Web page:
Roxane and the duenna return. Roxane and Christian sit outdoors, and Roxane asks Christian to tell her how he loves her. He tries, but all he can say is “I love you,” “I adore you,” “I love you very much,” and other simple variations. Angry, Roxane goes into the house. Cyrano returns, ironically congratulating Christian on his great success.
Seeing a light in Roxane’s window, Christian asks Cyrano for help. In the dark, Cyrano hides underneath Roxane’s balcony while Christian stands in front of it. He throws gravel at Roxane’s window, and when she comes out, Cyrano whispers words for Christian to recite.
Moved by Christian’s words, Roxane then asks why he speaks so haltingly. Impatient, Cyrano thrusts Christian under the balcony and takes his place, still hidden in darkness. Speaking in a low voice, he confides in Roxane the things he has always longed to tell her. As Roxane becomes more and more hypnotized by Cyrano’s poetry, Christian cries out from beneath the balcony that he wants one kiss. At first, Cyrano tries to dissuade him, but he decides that he cannot prevent the inevitable and that, at the very least, he would like to be the one to win the kiss. Thus, Cyrano stands beneath Roxane’s balcony and persuades her to kiss him. Christian climbs up to receive the kiss.
A Capuchin priest enters, having found his way to Roxane’s house. He presents a letter from de Guiche. The letter says that de Guiche has escaped his military service by hiding in a convent. Pretending to read it aloud, Roxane says that de Guiche desires the Capuchin to marry Roxane and Christian on the spot. The Capuchin hesitates, but Roxane pretends to discover a postscript that promises a great deal of money to the convent in exchange. Suddenly, the Capuchin’s reservations evaporate, and he goes inside to marry them.
Cyrano waits outside to prevent de Guiche from disrupting the impromptu wedding.
De Guiche appears. Covering his face with his hat, Cyrano leaps onto de Guiche from a tree. Pretending to be a person who has just fallen from the moon, he distracts de Guiche with an insane speech about his experiences in space. At last he removes his hat, reveals himself as Cyrano, and announces that Roxane and Christian are now married.
The couple comes out of the house. De Guiche coldly congratulates them but orders Roxane to bid her husband farewell: the guards will go to the war after all, and they will depart immediately. De Guiche triumphantly tells Cyrano that the wedding night will have to wait. Under his breath, Cyrano remarks that the news fails to upset him.
Roxane, afraid for Christian, urges Cyrano to promise to keep him safe, to keep him out of dangerous situations, to keep him dry and warm, and to keep him faithful. Cyrano says that he will do what he can but that he cannot promise anything. Roxane begs Cyrano to promise to make Christian write to her every day. Brightening, Cyrano announces confidently that he can promise that.
The balcony scene is the most famous scene in Cyrano de Bergerac. It is at once brilliantly funny and genuinely touching. The humor of the play becomes more sophisticated in Act III. In the earlier parts of the play, most of the humor stems from Cyrano’s outrageous behavior. Here, the humor begins to take the form of elaborate dramatic irony. (Dramatic irony is a literary device that occurs when the audience knows or perceives more than the characters do.) For example, Roxane believes Cyrano to be Christian, and de Guiche doesn’t recognize Cyrano when he claims to have fallen from space. The comic timing in this act is flawless. Cyrano’s aside about how he secretly does not mind that the wedding night will be delayed comes at just the right moment. Another important source of humor in Act III is parody: the balcony scene derives a great deal of its humor by ridiculing the famous balcony scene in Romeo and Juliet.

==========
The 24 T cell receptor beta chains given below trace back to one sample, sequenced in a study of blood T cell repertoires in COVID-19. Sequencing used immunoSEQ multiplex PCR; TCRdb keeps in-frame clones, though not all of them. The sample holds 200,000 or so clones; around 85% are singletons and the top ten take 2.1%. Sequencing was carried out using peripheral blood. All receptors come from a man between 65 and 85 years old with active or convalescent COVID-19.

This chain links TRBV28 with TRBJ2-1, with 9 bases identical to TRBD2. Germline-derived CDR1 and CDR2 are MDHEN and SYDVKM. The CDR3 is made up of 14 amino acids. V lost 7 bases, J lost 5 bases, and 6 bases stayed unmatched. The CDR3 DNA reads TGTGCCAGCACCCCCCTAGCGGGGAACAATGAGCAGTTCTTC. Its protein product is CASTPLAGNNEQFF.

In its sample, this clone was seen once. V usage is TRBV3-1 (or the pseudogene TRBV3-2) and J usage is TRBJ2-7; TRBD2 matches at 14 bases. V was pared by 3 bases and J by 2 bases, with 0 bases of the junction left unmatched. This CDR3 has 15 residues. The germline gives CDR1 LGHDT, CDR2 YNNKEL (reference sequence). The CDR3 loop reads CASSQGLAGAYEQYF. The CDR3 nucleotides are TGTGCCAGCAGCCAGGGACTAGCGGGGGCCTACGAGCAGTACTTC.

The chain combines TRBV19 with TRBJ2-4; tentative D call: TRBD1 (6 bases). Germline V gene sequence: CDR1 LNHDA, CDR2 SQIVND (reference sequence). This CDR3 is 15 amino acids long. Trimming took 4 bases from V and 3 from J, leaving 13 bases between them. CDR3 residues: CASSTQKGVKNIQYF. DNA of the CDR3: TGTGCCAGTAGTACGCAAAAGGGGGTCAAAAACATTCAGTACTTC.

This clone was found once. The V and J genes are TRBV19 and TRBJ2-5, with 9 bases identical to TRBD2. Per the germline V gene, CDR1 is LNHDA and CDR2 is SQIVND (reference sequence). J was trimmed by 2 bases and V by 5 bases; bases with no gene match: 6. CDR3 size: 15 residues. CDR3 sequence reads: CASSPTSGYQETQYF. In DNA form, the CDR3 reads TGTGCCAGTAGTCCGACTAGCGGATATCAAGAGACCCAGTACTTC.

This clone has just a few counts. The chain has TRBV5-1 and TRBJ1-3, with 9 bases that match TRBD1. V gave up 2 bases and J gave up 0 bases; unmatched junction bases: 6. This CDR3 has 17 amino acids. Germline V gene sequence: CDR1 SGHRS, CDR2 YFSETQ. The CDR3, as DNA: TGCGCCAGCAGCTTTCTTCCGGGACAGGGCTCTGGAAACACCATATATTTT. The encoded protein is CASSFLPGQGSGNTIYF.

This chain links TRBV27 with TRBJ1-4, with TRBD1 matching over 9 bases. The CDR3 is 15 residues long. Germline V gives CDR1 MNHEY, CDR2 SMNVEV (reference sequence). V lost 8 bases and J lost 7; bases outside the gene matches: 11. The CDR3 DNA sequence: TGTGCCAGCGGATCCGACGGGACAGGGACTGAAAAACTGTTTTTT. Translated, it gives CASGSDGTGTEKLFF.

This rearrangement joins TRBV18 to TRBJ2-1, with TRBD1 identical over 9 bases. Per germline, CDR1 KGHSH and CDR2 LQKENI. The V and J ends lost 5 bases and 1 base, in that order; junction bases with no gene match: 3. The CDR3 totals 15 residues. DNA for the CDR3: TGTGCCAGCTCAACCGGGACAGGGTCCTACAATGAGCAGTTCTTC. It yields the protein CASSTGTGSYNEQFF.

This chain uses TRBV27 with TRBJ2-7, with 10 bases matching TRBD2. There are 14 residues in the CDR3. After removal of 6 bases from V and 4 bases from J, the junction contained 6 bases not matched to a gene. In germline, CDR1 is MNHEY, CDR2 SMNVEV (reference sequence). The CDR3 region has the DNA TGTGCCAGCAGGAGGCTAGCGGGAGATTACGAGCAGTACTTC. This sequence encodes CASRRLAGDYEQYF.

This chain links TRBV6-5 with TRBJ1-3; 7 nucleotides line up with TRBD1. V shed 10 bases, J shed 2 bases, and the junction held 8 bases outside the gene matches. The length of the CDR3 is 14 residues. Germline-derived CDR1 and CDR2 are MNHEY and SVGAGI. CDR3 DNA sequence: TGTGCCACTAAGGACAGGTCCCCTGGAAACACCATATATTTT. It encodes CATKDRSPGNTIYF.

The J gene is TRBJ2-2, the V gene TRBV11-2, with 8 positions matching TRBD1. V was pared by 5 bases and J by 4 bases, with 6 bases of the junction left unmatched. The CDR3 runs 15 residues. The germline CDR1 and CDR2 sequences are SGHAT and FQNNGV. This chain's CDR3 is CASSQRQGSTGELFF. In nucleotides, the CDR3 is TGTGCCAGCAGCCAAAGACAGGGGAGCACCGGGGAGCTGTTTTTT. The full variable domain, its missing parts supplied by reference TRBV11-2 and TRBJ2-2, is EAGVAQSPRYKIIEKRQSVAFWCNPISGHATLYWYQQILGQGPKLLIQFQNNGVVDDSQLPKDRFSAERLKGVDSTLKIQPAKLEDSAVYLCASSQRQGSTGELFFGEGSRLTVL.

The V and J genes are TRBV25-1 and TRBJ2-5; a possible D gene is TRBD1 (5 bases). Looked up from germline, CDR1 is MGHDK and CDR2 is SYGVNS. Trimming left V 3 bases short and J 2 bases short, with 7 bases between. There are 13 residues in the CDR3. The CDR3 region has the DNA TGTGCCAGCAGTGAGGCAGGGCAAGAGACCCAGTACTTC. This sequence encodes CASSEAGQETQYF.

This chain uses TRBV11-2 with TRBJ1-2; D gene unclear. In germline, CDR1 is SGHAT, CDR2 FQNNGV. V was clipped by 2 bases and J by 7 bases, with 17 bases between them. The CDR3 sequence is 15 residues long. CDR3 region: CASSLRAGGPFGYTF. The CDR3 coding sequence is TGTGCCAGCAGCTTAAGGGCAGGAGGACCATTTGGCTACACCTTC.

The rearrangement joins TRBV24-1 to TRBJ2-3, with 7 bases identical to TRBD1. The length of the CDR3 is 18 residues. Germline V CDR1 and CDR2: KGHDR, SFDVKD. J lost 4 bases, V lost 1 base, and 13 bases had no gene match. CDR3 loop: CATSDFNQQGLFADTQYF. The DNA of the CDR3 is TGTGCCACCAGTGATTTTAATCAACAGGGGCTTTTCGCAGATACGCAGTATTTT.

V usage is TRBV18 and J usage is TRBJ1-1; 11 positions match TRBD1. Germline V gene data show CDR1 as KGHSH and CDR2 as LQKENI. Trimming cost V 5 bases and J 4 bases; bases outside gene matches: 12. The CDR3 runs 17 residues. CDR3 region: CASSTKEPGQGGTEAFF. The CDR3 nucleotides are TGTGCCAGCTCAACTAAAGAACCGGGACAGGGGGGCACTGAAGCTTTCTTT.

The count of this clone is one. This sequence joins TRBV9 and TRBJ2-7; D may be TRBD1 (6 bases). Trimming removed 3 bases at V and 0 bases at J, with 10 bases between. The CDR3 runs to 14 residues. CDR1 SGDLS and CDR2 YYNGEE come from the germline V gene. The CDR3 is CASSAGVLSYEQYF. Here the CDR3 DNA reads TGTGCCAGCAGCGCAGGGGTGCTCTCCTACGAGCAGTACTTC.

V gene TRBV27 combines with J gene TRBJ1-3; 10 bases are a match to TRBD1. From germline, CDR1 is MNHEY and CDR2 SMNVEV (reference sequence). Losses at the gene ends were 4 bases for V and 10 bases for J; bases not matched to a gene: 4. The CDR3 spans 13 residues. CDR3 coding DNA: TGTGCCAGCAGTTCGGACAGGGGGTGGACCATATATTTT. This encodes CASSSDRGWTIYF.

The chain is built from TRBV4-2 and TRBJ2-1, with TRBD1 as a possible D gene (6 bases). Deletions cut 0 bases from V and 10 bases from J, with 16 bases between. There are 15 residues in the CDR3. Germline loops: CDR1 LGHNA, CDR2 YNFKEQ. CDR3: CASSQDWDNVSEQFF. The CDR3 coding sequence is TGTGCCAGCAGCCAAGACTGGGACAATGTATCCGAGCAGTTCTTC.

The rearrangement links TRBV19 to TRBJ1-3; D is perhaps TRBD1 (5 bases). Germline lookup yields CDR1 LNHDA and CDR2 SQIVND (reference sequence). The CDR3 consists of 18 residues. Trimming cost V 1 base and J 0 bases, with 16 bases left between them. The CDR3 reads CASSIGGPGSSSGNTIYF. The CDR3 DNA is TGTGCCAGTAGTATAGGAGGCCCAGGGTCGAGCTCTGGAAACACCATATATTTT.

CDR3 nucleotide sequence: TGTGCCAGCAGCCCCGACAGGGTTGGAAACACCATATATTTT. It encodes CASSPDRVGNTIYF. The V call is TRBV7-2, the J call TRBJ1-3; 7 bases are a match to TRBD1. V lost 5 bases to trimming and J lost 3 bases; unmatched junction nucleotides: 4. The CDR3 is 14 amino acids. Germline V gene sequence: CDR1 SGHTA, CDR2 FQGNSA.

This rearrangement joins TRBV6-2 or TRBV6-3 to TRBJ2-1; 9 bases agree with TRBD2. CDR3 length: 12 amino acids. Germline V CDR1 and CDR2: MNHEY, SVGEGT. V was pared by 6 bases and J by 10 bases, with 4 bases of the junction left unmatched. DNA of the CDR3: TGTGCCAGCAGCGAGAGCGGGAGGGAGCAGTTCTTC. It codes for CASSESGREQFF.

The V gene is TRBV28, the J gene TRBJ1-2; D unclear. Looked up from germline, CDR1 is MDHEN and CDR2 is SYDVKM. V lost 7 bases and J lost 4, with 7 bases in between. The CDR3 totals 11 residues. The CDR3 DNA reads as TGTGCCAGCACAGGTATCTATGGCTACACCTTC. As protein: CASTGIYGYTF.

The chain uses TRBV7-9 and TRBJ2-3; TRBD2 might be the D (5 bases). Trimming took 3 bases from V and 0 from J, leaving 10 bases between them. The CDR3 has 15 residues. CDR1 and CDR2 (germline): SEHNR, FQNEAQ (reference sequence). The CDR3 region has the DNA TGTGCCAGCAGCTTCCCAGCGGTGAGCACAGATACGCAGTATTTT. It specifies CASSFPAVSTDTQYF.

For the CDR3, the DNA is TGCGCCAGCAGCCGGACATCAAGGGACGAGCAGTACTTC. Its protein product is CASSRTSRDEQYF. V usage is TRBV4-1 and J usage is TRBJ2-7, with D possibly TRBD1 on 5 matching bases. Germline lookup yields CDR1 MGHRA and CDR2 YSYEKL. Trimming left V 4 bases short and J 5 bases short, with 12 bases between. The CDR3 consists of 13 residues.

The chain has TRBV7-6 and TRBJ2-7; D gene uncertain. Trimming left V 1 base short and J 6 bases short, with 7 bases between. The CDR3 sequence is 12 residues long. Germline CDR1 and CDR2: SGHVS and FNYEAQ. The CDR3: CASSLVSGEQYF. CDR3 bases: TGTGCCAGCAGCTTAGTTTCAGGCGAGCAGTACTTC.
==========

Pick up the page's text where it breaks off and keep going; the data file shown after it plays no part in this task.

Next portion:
De Guiche, the play’s main antagonist, begins to influence the plot directly in this act. In Act I, de Guiche was in love with Roxane. Now, he takes steps to fulfill his love. At first, Roxane and Cyrano thwart those attempts. Roxane bribes the Capuchin, and Cyrano distracts de Guiche with his spaceman ploy. But de Guiche’s decision to send the cadets to war throws the whole plot into upheaval. De Guiche himself represents another reference to The Three Musketeers: in that play, Cardinal Richelieu is the principal villain, and here, the cardinal’s nephew turns into the primary antagonist.
Sparknotes erroneously states in its Analysis — Act I, scenes i-iii (2nd Paragraph), “In Act I, scene iv, after Cyrano fights in a dramatic duel, his friend Cuigy wittily claims that Cyrano’s name is Dartagnan,” of The Three Musketeers fame.
What actually happens in Rostand’s play is this: an appreciative Musketeer, thoroughly entertained by the duel, commends Cyrano on his swordsmanship and then quickly leaves.
Cyrano asks Cuigy, “What was that gentleman’s name?”
Cuigy answers, “Oh…D’Artangnan.”
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Sparknotes says in regards to the following quote "VALVERT: Your nose is . . . very big. CYRANO: Yes, very. VALVERT: Ha! CYRANO: Is that all?" that "Remembering the promise he made to Roxane to keep Christian safe, Cyrano responds to Valvert’s ridiculing of his nose with biting, ironic criticism instead of violence." At this point in time, Roxane has said nothing to Cyrano about Christian, and indeed, Cyrano kills Valvert upon the final line of his balade.
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According to the Context Article, Edmond Rostand's first play was "Le Gant Rouge", but this conflicts with Wikipedia, because it states that Edmond Rostand's first play as "Les romanesques". This should be fixed immediately, because I can't decide which source is true.
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